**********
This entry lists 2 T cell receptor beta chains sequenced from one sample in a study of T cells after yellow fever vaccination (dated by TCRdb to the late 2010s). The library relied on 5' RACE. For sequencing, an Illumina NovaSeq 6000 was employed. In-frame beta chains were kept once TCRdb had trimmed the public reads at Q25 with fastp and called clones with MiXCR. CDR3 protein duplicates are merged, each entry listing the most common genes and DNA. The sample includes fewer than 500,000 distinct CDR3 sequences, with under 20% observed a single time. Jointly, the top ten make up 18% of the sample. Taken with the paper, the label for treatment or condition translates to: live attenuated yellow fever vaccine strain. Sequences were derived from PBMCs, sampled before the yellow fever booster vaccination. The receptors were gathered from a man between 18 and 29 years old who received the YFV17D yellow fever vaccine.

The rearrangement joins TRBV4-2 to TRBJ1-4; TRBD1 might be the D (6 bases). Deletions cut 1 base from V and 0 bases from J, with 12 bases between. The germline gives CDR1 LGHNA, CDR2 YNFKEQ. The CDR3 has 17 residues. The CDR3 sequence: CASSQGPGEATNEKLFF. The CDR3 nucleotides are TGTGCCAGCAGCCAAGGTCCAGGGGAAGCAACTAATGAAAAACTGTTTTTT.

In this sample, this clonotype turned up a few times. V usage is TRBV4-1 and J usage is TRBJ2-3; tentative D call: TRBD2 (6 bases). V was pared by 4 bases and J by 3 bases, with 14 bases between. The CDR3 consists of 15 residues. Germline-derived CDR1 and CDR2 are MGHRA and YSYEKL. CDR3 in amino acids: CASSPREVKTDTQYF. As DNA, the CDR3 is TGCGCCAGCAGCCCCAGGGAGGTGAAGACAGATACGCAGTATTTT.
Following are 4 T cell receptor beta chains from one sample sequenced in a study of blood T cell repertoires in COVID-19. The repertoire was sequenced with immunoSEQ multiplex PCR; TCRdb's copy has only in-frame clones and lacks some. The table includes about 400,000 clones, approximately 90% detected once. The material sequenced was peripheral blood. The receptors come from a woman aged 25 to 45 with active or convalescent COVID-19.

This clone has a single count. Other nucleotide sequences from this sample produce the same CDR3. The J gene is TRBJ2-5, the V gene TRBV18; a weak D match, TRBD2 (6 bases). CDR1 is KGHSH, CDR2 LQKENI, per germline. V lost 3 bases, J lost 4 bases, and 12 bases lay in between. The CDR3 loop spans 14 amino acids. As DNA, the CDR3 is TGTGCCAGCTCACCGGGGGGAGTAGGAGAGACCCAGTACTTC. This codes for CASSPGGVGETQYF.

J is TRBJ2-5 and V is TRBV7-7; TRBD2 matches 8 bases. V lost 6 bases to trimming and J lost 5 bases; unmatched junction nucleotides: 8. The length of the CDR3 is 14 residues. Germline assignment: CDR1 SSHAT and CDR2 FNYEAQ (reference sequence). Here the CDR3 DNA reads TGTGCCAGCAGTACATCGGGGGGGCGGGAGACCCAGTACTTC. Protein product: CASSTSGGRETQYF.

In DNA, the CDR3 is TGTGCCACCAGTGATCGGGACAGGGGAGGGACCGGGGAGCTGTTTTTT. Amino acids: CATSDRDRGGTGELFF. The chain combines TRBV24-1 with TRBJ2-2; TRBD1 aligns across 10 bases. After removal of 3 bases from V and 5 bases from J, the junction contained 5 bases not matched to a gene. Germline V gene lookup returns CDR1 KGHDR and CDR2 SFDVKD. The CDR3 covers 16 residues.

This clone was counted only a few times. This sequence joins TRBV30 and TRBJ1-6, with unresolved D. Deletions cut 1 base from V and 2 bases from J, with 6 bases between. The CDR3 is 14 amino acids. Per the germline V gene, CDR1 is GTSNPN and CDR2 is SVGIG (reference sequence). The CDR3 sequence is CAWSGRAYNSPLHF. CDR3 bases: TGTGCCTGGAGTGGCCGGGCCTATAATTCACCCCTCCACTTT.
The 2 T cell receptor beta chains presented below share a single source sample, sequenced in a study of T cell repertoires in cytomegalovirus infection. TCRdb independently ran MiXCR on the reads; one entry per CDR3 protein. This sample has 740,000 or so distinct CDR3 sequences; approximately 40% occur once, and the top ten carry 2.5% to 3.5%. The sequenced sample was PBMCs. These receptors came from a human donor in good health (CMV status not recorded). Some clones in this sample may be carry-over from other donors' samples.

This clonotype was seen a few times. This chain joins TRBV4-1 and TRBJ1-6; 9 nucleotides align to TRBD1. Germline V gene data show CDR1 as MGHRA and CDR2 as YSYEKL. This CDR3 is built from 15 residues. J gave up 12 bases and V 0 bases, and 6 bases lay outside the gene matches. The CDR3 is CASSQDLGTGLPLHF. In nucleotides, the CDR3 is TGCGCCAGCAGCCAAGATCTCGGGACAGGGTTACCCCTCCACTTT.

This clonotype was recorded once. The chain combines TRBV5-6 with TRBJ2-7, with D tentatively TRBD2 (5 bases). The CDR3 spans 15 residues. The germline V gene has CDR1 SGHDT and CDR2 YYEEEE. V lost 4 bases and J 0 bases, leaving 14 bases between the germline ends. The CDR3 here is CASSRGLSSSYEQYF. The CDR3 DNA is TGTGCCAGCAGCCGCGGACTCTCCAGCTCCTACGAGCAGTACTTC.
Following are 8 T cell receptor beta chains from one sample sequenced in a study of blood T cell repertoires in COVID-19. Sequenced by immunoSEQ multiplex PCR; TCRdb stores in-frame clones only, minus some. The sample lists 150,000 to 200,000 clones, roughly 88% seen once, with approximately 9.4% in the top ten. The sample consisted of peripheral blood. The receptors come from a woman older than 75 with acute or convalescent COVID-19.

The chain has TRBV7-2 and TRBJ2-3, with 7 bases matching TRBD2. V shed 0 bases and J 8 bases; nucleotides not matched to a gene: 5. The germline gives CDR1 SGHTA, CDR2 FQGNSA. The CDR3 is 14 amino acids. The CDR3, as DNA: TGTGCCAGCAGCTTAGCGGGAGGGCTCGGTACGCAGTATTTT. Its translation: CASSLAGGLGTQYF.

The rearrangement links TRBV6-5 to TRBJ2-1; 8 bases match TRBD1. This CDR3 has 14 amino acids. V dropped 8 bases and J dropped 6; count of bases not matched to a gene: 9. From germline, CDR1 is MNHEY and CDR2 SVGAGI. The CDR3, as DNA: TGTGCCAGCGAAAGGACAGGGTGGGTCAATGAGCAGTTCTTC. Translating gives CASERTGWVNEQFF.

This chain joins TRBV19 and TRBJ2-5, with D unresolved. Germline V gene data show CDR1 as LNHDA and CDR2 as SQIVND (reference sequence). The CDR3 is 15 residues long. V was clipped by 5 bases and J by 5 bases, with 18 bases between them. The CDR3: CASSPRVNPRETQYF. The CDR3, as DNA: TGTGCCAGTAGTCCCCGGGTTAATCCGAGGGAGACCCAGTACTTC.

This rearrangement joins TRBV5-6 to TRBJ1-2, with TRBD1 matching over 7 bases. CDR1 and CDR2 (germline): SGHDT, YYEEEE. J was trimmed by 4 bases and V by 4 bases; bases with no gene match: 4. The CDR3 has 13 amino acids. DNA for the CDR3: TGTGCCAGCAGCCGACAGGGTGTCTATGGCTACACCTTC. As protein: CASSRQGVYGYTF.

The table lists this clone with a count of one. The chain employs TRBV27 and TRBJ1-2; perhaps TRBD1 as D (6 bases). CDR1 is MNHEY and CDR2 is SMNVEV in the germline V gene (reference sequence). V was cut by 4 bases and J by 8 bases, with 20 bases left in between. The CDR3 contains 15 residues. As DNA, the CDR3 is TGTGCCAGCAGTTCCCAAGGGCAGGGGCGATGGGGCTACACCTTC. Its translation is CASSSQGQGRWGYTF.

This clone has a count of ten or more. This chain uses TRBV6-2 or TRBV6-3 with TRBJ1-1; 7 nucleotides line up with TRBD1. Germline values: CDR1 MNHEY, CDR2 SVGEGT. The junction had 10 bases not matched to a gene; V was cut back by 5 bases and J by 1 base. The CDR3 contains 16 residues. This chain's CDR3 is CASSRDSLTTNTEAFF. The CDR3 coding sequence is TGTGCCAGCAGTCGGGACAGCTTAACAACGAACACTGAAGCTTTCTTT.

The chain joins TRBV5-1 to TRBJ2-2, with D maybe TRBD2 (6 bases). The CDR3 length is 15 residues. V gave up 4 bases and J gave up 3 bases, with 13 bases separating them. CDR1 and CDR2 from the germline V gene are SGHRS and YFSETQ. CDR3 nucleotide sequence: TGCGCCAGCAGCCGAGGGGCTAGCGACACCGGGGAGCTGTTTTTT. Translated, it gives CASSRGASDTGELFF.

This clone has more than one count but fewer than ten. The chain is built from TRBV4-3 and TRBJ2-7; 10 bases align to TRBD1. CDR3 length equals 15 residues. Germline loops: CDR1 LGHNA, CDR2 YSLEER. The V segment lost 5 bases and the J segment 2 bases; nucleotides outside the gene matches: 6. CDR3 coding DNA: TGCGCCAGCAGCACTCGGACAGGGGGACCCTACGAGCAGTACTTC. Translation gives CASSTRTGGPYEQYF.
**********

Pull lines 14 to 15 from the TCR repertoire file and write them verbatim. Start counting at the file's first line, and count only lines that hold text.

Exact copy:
The rearrangement links TRBV6-5 to TRBJ2-1; 8 bases match TRBD1. This CDR3 has 14 amino acids. V dropped 8 bases and J dropped 6; count of bases not matched to a gene: 9. From germline, CDR1 is MNHEY and CDR2 SVGAGI. The CDR3, as DNA: TGTGCCAGCGAAAGGACAGGGTGGGTCAATGAGCAGTTCTTC. Translating gives CASERTGWVNEQFF.

This chain joins TRBV19 and TRBJ2-5, with D unresolved. Germline V gene data show CDR1 as LNHDA and CDR2 as SQIVND (reference sequence). The CDR3 is 15 residues long. V was clipped by 5 bases and J by 5 bases, with 18 bases between them. The CDR3: CASSPRVNPRETQYF. The CDR3, as DNA: TGTGCCAGTAGTCCCCGGGTTAATCCGAGGGAGACCCAGTACTTC.